I spent a nice weekend checking out some of the sights in Marseille and Avignon, two very important and historic cities in Provence, before heading to the next region on my trip. I was actually returning to another region I visited in France when I was here in 2010, but much like Alsace I could only spend one day in the Rhone Valley when I last visited. Whilst this was long enough to fall in love with the region, it wasn’t enough to truly learn about the different appelations and wine styles, so I was very excited to return. My plan was to spend a few days in the Southern Rhone, and a few more in the Northern Rhone, because the Valley is a few hundred kilometres long which I discovered in 2010 when I drove from Lyon to Chateauneuf-du-Pape and back in one day. From north to south they are completely different in many ways, and therefore should never be considered as one region, much like Provence. Whilst all the varieties that are grown in the Northern Rhone are found in the Southern Rhone, the opposite is not true, and the wines are very different. The appellation of Chateauneuf-du-Pape itself, covering 3,000 hectares of vineyards making it one of the largest single appelations in France, can use up to 13 varieties. Whilst the Northern Rhone has very steep vineyards with very different terroirs and only four varieties, the Southern Rhone has generally flatter vineyards and more varieties to work with and blend.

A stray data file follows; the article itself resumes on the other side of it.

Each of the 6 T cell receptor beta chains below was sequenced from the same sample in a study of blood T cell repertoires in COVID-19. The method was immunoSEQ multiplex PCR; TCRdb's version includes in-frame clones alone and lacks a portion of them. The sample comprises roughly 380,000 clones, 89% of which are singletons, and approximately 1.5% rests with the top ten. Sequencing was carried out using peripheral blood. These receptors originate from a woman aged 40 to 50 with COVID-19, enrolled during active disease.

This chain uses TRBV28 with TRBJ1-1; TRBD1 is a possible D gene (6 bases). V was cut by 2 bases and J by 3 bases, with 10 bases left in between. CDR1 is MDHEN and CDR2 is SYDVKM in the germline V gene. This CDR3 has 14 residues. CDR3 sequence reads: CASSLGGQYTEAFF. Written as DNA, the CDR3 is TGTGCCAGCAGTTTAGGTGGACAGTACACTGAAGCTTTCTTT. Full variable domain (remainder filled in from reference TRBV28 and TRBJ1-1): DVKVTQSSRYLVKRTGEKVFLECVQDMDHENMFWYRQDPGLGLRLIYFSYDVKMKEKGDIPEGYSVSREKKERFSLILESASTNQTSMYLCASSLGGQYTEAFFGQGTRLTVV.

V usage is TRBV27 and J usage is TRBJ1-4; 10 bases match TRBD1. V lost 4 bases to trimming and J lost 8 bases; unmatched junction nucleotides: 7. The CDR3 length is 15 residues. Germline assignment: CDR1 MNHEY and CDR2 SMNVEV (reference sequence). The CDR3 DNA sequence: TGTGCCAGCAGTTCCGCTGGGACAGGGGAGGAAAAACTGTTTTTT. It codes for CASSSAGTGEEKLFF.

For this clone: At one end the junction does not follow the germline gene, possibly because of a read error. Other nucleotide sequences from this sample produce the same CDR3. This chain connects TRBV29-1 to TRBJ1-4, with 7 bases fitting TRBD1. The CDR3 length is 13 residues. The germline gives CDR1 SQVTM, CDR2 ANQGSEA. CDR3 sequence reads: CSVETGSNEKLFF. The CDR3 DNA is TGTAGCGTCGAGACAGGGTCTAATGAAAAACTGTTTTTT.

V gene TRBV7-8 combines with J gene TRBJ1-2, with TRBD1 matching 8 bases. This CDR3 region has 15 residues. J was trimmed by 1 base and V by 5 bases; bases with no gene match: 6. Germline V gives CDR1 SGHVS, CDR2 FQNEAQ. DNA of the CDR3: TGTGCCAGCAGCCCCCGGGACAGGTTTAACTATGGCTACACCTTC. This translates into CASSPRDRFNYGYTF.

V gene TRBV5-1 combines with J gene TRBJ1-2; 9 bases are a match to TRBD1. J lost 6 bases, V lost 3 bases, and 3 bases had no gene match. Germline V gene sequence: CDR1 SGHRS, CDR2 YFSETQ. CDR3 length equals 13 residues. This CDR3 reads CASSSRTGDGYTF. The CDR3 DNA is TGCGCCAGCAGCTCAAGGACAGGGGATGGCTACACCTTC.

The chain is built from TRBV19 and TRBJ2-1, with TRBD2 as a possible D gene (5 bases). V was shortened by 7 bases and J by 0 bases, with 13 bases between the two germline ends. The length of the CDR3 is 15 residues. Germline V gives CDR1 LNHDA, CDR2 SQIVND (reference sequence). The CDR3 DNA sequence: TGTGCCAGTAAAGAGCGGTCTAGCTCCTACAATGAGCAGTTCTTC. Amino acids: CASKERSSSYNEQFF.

|One of the most iconic items in French wine|